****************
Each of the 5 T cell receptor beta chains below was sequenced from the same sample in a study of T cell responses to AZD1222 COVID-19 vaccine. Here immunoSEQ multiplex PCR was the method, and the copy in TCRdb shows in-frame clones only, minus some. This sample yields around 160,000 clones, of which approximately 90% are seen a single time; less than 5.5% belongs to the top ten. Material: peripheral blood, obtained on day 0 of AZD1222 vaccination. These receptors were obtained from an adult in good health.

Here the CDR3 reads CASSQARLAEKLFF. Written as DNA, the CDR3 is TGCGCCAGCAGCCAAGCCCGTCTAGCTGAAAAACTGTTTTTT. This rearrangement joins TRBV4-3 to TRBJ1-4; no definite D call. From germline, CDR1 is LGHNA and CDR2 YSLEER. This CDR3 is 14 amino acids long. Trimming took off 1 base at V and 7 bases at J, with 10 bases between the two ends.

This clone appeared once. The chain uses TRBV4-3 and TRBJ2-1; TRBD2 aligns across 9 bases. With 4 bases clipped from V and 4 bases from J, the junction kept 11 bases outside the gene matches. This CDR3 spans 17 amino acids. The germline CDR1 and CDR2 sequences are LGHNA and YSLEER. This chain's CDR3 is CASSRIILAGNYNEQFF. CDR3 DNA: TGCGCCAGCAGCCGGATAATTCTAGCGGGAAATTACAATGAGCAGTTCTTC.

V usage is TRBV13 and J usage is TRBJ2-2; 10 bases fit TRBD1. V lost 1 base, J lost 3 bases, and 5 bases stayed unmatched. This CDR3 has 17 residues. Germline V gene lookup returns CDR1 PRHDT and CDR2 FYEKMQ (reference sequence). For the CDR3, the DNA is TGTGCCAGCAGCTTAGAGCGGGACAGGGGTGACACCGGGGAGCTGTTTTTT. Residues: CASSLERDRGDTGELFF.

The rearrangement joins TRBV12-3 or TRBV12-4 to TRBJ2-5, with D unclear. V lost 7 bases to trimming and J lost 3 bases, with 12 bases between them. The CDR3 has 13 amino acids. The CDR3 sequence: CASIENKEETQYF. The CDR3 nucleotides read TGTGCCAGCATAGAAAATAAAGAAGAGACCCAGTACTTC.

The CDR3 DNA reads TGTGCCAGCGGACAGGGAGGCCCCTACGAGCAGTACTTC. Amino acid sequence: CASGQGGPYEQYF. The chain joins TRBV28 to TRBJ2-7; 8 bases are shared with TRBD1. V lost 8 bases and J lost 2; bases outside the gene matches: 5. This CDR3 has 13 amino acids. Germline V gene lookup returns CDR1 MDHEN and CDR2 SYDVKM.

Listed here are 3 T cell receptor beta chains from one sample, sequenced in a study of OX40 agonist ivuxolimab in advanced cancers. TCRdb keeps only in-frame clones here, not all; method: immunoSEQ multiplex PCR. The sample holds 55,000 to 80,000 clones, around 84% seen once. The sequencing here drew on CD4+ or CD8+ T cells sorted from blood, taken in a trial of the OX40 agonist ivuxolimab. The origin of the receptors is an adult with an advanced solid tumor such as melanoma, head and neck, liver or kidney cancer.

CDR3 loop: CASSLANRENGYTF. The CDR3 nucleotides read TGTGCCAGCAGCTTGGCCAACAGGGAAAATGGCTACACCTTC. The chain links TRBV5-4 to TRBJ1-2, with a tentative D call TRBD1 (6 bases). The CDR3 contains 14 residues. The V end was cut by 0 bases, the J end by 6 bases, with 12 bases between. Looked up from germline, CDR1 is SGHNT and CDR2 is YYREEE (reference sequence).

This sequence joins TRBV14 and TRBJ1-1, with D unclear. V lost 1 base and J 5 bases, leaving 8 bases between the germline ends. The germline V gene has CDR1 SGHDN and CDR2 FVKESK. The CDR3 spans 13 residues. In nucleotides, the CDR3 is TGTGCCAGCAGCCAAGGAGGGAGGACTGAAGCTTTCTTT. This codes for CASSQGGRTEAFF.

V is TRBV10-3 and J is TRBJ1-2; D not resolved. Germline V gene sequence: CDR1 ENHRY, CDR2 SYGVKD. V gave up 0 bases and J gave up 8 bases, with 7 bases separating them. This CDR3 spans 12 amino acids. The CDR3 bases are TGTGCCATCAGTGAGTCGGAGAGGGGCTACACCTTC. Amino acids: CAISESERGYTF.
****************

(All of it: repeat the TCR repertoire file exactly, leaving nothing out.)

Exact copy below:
Each of the 5 T cell receptor beta chains below was sequenced from the same sample in a study of T cell responses to AZD1222 COVID-19 vaccine. Here immunoSEQ multiplex PCR was the method, and the copy in TCRdb shows in-frame clones only, minus some. This sample yields around 160,000 clones, of which approximately 90% are seen a single time; less than 5.5% belongs to the top ten. Material: peripheral blood, obtained on day 0 of AZD1222 vaccination. These receptors were obtained from an adult in good health.

Here the CDR3 reads CASSQARLAEKLFF. Written as DNA, the CDR3 is TGCGCCAGCAGCCAAGCCCGTCTAGCTGAAAAACTGTTTTTT. This rearrangement joins TRBV4-3 to TRBJ1-4; no definite D call. From germline, CDR1 is LGHNA and CDR2 YSLEER. This CDR3 is 14 amino acids long. Trimming took off 1 base at V and 7 bases at J, with 10 bases between the two ends.

This clone appeared once. The chain uses TRBV4-3 and TRBJ2-1; TRBD2 aligns across 9 bases. With 4 bases clipped from V and 4 bases from J, the junction kept 11 bases outside the gene matches. This CDR3 spans 17 amino acids. The germline CDR1 and CDR2 sequences are LGHNA and YSLEER. This chain's CDR3 is CASSRIILAGNYNEQFF. CDR3 DNA: TGCGCCAGCAGCCGGATAATTCTAGCGGGAAATTACAATGAGCAGTTCTTC.

V usage is TRBV13 and J usage is TRBJ2-2; 10 bases fit TRBD1. V lost 1 base, J lost 3 bases, and 5 bases stayed unmatched. This CDR3 has 17 residues. Germline V gene lookup returns CDR1 PRHDT and CDR2 FYEKMQ (reference sequence). For the CDR3, the DNA is TGTGCCAGCAGCTTAGAGCGGGACAGGGGTGACACCGGGGAGCTGTTTTTT. Residues: CASSLERDRGDTGELFF.

The rearrangement joins TRBV12-3 or TRBV12-4 to TRBJ2-5, with D unclear. V lost 7 bases to trimming and J lost 3 bases, with 12 bases between them. The CDR3 has 13 amino acids. The CDR3 sequence: CASIENKEETQYF. The CDR3 nucleotides read TGTGCCAGCATAGAAAATAAAGAAGAGACCCAGTACTTC.

The CDR3 DNA reads TGTGCCAGCGGACAGGGAGGCCCCTACGAGCAGTACTTC. Amino acid sequence: CASGQGGPYEQYF. The chain joins TRBV28 to TRBJ2-7; 8 bases are shared with TRBD1. V lost 8 bases and J lost 2; bases outside the gene matches: 5. This CDR3 has 13 amino acids. Germline V gene lookup returns CDR1 MDHEN and CDR2 SYDVKM.

Listed here are 3 T cell receptor beta chains from one sample, sequenced in a study of OX40 agonist ivuxolimab in advanced cancers. TCRdb keeps only in-frame clones here, not all; method: immunoSEQ multiplex PCR. The sample holds 55,000 to 80,000 clones, around 84% seen once. The sequencing here drew on CD4+ or CD8+ T cells sorted from blood, taken in a trial of the OX40 agonist ivuxolimab. The origin of the receptors is an adult with an advanced solid tumor such as melanoma, head and neck, liver or kidney cancer.

CDR3 loop: CASSLANRENGYTF. The CDR3 nucleotides read TGTGCCAGCAGCTTGGCCAACAGGGAAAATGGCTACACCTTC. The chain links TRBV5-4 to TRBJ1-2, with a tentative D call TRBD1 (6 bases). The CDR3 contains 14 residues. The V end was cut by 0 bases, the J end by 6 bases, with 12 bases between. Looked up from germline, CDR1 is SGHNT and CDR2 is YYREEE (reference sequence).

This sequence joins TRBV14 and TRBJ1-1, with D unclear. V lost 1 base and J 5 bases, leaving 8 bases between the germline ends. The germline V gene has CDR1 SGHDN and CDR2 FVKESK. The CDR3 spans 13 residues. In nucleotides, the CDR3 is TGTGCCAGCAGCCAAGGAGGGAGGACTGAAGCTTTCTTT. This codes for CASSQGGRTEAFF.

V is TRBV10-3 and J is TRBJ1-2; D not resolved. Germline V gene sequence: CDR1 ENHRY, CDR2 SYGVKD. V gave up 0 bases and J gave up 8 bases, with 7 bases separating them. This CDR3 spans 12 amino acids. The CDR3 bases are TGTGCCATCAGTGAGTCGGAGAGGGGCTACACCTTC. Amino acids: CAISESERGYTF.